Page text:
Accessibility links

North Korea Rolls Out Missiles, Says Ready For 'Nuclear War'


Military vehicles carry missiles during a military parade marking the 105th birth anniversary of the country's founding father, Kim Il Sung, in Pyongyang on April 15.

North Korea rolled out intercontinental ballistic missiles and other military hardware at a massive parade on April 15 and vowed that it was "ready to hit back with nuclear attacks" against its enemies.

The parade, celebrating the 105th birthday of Kim Il Sung, the grandfather of current leader Kim Jong Un, took place amid concerns that North Korea is possibly preparing for its sixth nuclear test or a significant rocket launch, such as its first flight test of an ICBM.

State television showed Kim, wearing a black suit and white shirt, clapping in delight along with senior government officials to acknowledge the thousands of soldiers and civilians taking part in the parade at Kim Il Sung Square in the capital, Pyongyang.

State television showed what appeared to be several KN-08 intercontinental missiles rolled out on trucks at the parade. Experts say the missiles would theoretically be capable in a remote future of hitting targets as far as the continental United States, but the North has yet to flight test them.

Military planes flew in formation, creating the number "105" above Kim Il Sung Square.

Kim didn't speak before North Korean television ended the live broadcast.

But Choe Ryong Hae, reportedly the second-most powerful official in the country, said in a speech that Pyongyang is prepared for any threat posed by the United States.

He criticized U.S. President Donald Trump's administration for "creating a war situation" on the Korean Peninsula by dispatching strategic military assets to the region.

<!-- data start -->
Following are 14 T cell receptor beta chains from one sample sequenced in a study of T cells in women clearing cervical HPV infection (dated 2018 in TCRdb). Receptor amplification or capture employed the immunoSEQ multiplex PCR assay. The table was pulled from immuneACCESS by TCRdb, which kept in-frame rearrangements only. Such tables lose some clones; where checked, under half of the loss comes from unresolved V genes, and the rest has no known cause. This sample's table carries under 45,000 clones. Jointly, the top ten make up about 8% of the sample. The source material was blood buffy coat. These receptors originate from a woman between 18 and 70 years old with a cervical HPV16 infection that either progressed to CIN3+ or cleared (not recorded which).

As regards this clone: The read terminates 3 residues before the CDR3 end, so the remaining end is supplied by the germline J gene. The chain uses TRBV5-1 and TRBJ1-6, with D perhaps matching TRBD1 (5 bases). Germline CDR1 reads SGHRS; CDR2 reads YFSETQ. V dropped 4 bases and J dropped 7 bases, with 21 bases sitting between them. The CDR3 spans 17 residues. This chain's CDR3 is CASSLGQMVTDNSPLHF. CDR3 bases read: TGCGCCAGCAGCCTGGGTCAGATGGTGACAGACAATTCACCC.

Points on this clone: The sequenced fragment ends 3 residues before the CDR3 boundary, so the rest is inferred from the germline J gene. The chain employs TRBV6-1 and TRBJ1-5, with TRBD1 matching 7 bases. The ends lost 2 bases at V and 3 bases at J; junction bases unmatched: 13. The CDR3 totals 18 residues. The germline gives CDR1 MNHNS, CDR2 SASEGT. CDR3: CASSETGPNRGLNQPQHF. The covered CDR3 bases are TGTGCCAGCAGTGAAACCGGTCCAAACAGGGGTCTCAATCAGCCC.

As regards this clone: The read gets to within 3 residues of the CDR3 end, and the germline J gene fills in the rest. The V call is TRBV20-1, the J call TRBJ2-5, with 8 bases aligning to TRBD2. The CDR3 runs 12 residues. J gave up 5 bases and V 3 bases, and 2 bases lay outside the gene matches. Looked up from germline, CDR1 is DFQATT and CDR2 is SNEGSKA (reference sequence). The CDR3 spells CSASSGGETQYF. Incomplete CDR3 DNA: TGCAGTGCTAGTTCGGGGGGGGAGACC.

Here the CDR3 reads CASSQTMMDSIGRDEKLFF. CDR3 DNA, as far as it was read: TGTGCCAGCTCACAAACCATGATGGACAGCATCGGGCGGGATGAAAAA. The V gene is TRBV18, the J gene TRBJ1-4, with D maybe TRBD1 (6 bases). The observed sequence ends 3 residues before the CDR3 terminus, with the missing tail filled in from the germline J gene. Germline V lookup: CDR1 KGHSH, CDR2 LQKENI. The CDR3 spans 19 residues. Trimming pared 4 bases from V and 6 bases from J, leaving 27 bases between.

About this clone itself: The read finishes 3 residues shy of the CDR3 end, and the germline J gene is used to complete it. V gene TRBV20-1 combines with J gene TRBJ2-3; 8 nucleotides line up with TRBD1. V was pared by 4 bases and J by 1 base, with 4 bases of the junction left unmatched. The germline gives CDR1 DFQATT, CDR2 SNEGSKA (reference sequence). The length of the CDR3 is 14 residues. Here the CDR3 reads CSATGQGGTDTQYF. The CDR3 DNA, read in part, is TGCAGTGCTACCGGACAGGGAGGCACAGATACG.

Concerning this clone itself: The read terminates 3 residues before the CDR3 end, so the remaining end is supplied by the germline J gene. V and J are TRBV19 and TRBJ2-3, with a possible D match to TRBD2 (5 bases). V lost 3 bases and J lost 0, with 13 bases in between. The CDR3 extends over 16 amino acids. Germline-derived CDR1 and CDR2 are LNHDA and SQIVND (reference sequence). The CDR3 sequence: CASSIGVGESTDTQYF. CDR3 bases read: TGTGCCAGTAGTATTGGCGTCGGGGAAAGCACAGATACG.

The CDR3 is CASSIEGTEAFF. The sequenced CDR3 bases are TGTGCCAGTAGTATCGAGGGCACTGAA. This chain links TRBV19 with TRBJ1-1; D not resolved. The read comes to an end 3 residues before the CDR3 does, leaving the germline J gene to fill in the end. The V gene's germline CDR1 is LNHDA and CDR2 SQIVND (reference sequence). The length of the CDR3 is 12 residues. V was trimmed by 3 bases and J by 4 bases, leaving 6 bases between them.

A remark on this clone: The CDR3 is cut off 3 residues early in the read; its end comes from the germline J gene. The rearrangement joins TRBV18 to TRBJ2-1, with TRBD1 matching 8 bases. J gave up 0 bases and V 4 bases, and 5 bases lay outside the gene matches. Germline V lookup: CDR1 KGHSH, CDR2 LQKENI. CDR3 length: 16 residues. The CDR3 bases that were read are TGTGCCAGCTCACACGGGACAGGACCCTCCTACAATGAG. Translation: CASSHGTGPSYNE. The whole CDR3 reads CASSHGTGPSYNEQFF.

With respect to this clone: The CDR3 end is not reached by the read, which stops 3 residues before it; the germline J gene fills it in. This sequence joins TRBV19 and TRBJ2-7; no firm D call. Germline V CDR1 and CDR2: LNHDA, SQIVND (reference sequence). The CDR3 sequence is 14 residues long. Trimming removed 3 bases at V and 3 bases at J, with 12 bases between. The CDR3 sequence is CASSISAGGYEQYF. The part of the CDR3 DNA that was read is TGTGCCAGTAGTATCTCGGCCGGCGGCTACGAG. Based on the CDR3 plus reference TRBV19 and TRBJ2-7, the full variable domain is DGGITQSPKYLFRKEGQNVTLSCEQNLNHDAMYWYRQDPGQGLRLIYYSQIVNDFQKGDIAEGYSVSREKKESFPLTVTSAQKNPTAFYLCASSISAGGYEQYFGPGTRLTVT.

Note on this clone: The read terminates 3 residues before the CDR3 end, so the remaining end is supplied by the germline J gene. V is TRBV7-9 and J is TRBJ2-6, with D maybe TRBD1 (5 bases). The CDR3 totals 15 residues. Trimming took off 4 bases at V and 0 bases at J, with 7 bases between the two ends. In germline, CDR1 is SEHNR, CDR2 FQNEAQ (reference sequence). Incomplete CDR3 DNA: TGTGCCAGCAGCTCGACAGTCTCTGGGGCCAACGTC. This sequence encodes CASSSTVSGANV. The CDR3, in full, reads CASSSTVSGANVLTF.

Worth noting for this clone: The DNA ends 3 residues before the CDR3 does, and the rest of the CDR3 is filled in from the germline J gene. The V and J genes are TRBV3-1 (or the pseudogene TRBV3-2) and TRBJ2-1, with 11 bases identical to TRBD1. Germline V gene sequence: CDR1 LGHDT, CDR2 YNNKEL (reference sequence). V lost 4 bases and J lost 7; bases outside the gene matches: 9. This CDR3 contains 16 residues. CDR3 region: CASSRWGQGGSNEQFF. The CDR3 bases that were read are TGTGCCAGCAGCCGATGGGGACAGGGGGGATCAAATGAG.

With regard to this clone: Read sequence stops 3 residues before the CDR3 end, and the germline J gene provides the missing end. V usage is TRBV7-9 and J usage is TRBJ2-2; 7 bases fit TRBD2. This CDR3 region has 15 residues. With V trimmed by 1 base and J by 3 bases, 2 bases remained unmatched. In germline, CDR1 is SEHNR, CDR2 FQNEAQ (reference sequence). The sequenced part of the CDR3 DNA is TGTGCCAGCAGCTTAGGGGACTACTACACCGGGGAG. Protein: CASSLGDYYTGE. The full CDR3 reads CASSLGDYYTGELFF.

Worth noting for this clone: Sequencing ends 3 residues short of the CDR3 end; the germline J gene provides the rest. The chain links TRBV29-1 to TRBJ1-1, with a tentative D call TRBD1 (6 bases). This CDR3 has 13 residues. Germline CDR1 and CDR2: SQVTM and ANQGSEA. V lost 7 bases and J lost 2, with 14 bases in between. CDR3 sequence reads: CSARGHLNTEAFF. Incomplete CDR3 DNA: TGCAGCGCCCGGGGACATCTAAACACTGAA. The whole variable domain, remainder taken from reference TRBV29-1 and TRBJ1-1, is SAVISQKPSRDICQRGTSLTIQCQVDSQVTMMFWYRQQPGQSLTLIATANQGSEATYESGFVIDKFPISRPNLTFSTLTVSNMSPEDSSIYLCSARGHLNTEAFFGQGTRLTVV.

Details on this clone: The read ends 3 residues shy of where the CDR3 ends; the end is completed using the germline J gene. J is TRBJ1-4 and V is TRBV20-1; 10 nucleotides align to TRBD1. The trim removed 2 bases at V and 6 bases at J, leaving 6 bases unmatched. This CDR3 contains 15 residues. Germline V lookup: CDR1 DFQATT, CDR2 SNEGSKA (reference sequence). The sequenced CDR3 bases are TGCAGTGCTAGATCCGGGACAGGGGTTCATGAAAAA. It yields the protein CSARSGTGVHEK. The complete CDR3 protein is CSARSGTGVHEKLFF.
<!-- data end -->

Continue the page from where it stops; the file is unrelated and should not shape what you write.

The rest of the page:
"We will respond to an all-out war with an all-out war and a nuclear war with our style of a nuclear attack," Choe said.

Kim, who took power after the death of his father, Kim Jong Il, in late 2011, has been aggressively pursuing a goal of putting a nuclear warhead on an ICBM capable of reaching the continental United States.

Amid the elevated tensions, the United States a few days ago dispatched what Trump called an "armada" of ships, including an aircraft carrier, into waters off the Korean Peninsula.

The move, coupled with the U.S. retaliatory strikes last week against Syria over a chemical weapons attack on civilians, and the depoyment of a huge bomb against IS positions in Afghanistan earlier this week, touched off fear in South Korea that the United States was preparing for military action against the North.

However, U.S. officials said on April 14 that the Trump administration intends to step up pressure on Pyongyang with the help of China, North Korea's only major ally, instead of military options or trying to overthrow Kim's leadership.

A U.S. military official, who requested anonymity to discuss planning, said Washington has no intention of using military force against Pyongyang in response to either a nuclear test or a missile launch.

With additional reporting by AP, Reuters, dpa, and BBC
XS
SM
MD
LG